UNITED NATIONS — Hundreds of thousands of people fleeing a Russian-backed Syrian offensive are being squeezed into ever smaller areas near Turkey’s border “under horrendous conditions” in freezing temperatures that are killing babies and young children, the U.N. humanitarian chief said Wednesday.
He said nearly 900,000 people have been displaced since Dec. 1 when the government offensive began, more than 500,000 of them children.
“Many are on foot or on the backs of trucks in below-freezing temperatures, in the rain and snow,” Lowcock said. “They are moving into increasingly crowded areas they think will be safer. But in Idlib, nowhere is safe.”
Lowock, the undersecretary-general for humanitarian affairs, said almost 50,000 people have taken shelter under trees and in open spaces. “I am getting daily reports of babies and other young children dying in the cold,” he added.
U.N. special envoy Geir Pedersen echoed Secretary-General Antonio Guterres’ expression of alarm on Tuesday at the rapid deterioration of the humanitarian situation “and the tragic suffering of civilians.”
“Hostilities are now approaching densely populated areas such as Idlib city and Bab al-Hawa border crossing, which has among the highest concentration of displaced civilians in northwest Syria and also serves as a humanitarian lifeline,” he said.
Pedersen warned: “The potential for further mass displacement and even more catastrophic human suffering is apparent, as an increasing number of people are hemmed into an ever-shrinking space.”
‘It’s Time Also for the Secretary-General Also to Step up to the Plate’
He said Russia and Turkey, as sponsors of a cease-fire in Idlib, “can and must play a key role in finding a way to deescalate the situation now,” though meetings between delegations of the two countries in Ankara, Munich and Moscow in recent days and contacts between the two presidents have not produced results.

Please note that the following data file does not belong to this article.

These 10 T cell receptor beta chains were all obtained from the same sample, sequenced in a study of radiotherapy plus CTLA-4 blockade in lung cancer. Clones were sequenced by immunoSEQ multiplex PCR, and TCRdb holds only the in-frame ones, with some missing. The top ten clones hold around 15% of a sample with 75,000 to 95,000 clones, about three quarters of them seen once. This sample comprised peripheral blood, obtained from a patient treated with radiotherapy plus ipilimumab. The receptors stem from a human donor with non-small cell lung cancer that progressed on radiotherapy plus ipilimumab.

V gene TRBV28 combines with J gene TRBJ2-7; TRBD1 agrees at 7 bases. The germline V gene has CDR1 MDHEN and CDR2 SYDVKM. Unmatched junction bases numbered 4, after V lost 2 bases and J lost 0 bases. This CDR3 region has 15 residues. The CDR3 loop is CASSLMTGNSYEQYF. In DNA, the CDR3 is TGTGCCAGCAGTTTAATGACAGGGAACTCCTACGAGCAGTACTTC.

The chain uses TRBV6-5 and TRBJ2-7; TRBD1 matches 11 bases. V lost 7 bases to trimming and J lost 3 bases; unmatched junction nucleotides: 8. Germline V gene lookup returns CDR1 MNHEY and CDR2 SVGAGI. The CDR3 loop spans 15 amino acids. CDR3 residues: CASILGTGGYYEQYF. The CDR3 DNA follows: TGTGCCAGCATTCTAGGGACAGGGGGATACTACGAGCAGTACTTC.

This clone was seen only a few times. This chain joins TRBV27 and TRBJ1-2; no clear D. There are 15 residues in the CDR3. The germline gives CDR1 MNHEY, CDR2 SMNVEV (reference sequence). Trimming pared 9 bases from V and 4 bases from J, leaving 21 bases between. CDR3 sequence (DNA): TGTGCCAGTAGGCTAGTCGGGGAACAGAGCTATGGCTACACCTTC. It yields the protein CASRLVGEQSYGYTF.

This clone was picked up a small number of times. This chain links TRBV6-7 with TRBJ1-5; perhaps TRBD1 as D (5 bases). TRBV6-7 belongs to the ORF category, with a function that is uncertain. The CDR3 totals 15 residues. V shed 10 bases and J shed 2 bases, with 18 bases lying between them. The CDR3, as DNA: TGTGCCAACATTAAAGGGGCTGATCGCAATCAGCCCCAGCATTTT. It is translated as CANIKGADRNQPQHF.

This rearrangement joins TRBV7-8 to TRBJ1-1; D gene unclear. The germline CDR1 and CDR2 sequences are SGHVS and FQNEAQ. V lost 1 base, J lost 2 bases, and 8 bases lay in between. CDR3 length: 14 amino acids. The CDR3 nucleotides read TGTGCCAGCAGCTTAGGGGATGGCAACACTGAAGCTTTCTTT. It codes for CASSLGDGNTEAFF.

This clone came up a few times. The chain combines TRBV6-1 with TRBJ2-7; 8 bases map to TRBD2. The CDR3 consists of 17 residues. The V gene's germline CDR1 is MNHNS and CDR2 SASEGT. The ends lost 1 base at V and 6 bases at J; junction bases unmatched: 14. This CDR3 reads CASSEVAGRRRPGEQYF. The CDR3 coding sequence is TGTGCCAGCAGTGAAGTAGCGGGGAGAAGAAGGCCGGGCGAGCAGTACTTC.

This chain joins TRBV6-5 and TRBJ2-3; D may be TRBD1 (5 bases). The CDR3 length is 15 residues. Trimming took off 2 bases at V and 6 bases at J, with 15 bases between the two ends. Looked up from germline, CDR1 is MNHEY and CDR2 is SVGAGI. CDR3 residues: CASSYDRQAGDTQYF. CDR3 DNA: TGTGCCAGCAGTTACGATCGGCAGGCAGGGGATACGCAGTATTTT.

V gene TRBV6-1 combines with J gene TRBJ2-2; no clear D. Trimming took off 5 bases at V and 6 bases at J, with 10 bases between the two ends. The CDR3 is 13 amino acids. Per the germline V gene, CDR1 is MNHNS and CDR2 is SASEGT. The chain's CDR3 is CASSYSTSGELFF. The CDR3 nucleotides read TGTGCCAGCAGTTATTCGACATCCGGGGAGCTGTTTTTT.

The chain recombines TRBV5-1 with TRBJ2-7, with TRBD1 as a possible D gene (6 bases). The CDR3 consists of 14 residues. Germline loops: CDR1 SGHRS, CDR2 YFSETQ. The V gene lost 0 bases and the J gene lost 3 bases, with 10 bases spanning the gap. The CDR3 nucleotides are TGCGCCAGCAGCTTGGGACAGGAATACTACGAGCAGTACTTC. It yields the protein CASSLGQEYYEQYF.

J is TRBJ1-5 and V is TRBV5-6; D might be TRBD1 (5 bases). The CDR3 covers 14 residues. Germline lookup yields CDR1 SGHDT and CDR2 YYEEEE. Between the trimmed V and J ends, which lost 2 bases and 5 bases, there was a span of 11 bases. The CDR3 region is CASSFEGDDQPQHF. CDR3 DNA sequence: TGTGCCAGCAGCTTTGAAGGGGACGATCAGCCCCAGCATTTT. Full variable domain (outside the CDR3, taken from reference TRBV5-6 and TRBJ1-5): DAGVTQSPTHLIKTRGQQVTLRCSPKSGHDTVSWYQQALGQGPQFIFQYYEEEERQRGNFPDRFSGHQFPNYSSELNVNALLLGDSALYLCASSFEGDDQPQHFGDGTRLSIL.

“To the contrary, public statements from different quarters, Syrian and international, suggest an imminent danger of further escalation,” Pedersen said in a video briefing from Geneva.
The United States, United Kingdom, Germany and others stressed that three-way talks with Syria supporters Russia and Iran and opposition backer Turkey, which led to a de-escalation zone in Idlib, aren’t working.
German Ambassador Christoph Heusgen said that since the so-called Astana formula isn’t working, it’s now time for the U.N. to step in and “it’s time also for the secretary-general also to step up to the plate.”
“We have an immense responsibility that we face here as the United Nations, as the Security Council to stop what is happening,” he said. “We must spare no effort.”
U.S. Ambassador Kelly Craft told the council that “the clearest path we see to an immediate end to violence in northwest Syria is for the U.N. to take full charge of a new cease-fire initiative.”
“This should be the secretary-general and U.N. special envoy Pedersen’s most urgent priority,” she said.
The Proposed Statement Called for a Cessation of Hostilities in Northwestern Syria
Heusgen also urged Russia to stop supporting Syria.
“If you tell the Syrians that there is no longer military support to the Syrian regime, they will have to stop the onslaught on their own population,” he said.
He defended the Astana process as playing “the key role,” saying that “there’s no other mechanism for a political dialogue.”
Nebenzia supported Pedersen’s efforts to get agreement from Syria’s government and opposition on an agenda so a constitutional committee can start discussing a new charter for the country, which is seen by many as a first step toward elections and formation of a new government.
“What needs to stop is protection of fighters, insurgents,” he said.
Britain’s ambassador, Karen Pierce, said Russia and Syria need to stop “indiscriminate and inhumane attacks” in the northwest that are killing and injuring innocent civilians.
During closed consultations after the open meeting, French Ambassador Nicolas De Riviere said he proposed that the Security Council issue a statement on the escalating situation but Russia blocked it.
According to council diplomats, the proposed statement called for a cessation of hostilities in northwestern Syria, but Russia insisted on an additional line that would have allowed the fight against “terrorists” to continue. That was unacceptable to the vast majority of council members, the diplomats said, speaking on condition of anonymity because the consultations were private.